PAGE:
Meta Verified is a paid verification service for Facebook and Instagram

The rumors were true: Facebook parent company Meta is preparing to launch a Twitter Blue-esque subscription called Meta Verified. On Sunday morning, Mark Zuckerberg took to his newly launched broadcast channel to share the news. He said the subscription service would give users a blue badge, extra counterfeit protection and direct access to customer support. “This feature is about increasing the authenticity and security of our services,” Zuckerberg said, adding that Meta would first test the subscription in Australia and New Zealand before rolling it out to other countries. Meta Verified costs $15 USD per month when users subscribe through the company’s apps on iOS and Android. On the web, where app store commissions don’t apply, the service costs $12 USD per month. The plan covers both Instagram and Facebook accounts.

Users must meet certain eligibility requirements before they can sign up for Meta Verified. Specifically, the company told Engadget that the subscription will only be available to users aged 18 or older. Meta also requires potential subscribers to share a government-issued ID that matches the profile name and photo on their Facebook or Instagram account. Once you are verified, you will not be able to change your profile name, username, date of birth or photo without going through the verification process again. Accounts verified for notoriety prior to today’s announcement will remain verified.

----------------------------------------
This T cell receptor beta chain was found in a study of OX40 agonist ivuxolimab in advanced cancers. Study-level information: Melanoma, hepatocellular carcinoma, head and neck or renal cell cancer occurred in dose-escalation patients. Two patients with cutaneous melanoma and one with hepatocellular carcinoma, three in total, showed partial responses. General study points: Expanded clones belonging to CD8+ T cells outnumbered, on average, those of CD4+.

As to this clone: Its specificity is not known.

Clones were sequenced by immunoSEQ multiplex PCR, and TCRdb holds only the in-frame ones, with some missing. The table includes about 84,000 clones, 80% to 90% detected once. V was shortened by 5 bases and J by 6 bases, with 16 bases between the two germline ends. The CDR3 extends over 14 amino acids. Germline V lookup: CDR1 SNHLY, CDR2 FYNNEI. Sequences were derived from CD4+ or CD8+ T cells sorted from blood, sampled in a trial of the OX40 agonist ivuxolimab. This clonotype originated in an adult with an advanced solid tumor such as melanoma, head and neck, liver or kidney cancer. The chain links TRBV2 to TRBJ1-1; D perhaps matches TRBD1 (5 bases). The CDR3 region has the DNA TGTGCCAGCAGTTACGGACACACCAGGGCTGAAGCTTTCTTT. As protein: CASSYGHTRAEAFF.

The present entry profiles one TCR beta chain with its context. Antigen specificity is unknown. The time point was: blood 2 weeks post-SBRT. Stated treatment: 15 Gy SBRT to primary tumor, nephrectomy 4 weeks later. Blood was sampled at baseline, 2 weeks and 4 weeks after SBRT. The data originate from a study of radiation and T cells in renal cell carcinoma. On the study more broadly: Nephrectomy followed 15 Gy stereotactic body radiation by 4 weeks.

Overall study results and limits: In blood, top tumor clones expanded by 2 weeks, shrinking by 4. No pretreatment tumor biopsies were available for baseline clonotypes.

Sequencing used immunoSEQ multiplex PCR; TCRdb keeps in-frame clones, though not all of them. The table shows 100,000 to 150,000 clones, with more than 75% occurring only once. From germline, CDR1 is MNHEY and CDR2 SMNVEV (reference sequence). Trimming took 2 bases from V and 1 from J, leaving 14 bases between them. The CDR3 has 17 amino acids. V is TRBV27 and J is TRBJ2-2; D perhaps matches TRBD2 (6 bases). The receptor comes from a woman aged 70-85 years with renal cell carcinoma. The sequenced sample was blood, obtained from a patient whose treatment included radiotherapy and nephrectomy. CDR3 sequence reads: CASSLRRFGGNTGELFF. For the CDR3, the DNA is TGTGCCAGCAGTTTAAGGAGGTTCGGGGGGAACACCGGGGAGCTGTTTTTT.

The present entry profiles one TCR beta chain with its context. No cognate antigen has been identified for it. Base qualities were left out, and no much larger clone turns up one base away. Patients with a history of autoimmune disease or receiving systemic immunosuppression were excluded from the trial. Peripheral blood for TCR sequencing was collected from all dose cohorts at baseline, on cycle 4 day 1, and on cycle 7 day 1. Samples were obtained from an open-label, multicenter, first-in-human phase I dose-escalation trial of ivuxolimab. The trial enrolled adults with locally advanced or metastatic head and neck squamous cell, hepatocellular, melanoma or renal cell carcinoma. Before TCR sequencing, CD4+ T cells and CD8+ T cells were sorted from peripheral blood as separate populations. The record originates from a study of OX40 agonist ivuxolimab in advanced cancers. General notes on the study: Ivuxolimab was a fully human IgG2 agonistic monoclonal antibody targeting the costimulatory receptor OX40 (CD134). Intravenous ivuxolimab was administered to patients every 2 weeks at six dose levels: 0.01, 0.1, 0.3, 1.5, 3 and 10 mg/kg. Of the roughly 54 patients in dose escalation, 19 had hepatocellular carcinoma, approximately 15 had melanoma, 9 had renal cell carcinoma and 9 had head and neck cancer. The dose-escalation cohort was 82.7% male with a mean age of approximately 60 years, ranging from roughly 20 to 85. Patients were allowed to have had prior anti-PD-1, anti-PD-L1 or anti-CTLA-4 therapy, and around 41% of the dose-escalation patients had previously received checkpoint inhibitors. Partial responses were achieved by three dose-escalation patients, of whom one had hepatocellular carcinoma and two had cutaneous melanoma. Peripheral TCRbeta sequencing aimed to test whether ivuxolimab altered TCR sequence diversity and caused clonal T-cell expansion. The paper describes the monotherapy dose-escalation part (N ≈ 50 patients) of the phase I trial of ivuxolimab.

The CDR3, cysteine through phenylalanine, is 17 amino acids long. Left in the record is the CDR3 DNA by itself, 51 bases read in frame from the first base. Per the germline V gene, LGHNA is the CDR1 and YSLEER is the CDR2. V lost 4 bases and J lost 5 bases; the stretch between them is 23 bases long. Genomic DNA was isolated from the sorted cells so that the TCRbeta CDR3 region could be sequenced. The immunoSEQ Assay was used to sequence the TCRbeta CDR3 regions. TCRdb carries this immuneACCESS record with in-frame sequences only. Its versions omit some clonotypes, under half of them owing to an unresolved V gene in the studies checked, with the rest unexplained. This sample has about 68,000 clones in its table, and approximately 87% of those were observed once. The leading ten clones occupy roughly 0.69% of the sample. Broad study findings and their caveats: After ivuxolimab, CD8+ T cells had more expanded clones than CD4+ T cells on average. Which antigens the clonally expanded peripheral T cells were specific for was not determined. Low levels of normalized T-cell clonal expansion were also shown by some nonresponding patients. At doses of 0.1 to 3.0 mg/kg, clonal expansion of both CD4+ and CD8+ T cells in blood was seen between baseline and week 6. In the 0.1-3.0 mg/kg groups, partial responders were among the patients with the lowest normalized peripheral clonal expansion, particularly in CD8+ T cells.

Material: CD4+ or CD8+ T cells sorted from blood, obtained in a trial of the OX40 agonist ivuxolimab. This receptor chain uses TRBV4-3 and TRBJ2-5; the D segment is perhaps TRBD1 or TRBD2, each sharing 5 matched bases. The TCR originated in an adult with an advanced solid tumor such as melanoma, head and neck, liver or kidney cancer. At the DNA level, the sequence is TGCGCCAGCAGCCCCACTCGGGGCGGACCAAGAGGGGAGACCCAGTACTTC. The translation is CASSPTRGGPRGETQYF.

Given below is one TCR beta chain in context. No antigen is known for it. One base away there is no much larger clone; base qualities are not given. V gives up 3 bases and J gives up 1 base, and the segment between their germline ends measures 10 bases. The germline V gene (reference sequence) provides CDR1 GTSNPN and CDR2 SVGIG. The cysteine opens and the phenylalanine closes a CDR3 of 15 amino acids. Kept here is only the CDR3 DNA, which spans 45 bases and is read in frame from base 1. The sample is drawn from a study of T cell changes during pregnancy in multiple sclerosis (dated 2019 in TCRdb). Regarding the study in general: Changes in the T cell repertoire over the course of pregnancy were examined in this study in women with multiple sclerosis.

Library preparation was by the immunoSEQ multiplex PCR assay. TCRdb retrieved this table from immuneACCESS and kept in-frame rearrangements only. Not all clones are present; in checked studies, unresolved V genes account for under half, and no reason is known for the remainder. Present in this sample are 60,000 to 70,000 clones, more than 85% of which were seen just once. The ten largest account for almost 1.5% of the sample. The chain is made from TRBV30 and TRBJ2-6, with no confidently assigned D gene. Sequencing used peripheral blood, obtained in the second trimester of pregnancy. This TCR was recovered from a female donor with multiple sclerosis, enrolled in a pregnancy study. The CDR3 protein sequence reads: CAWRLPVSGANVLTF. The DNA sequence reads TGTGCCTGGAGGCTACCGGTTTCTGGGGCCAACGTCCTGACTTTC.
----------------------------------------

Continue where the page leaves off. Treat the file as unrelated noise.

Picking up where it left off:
In addition to benefits like a blue badge and better visibility in search results, Meta offers verified subscribers 100 free stars, a digital currency they can use to tip creators on Facebook. The subscription also includes access to exclusive stickers for use in Stories and Reels. Rumors that Meta was preparing to try out a paid verification service started swirling in early February when reverse engineer Alessandro Paluzzi discovered code referring to “paid blue badge” and “identity verification”. Early Sunday morning, social media consultant and former Next website news reporter Matt Navarra discovered that Meta had published an Instagram support page with subscription details, only to later delete it before Zuckerberg’s Instagram post.

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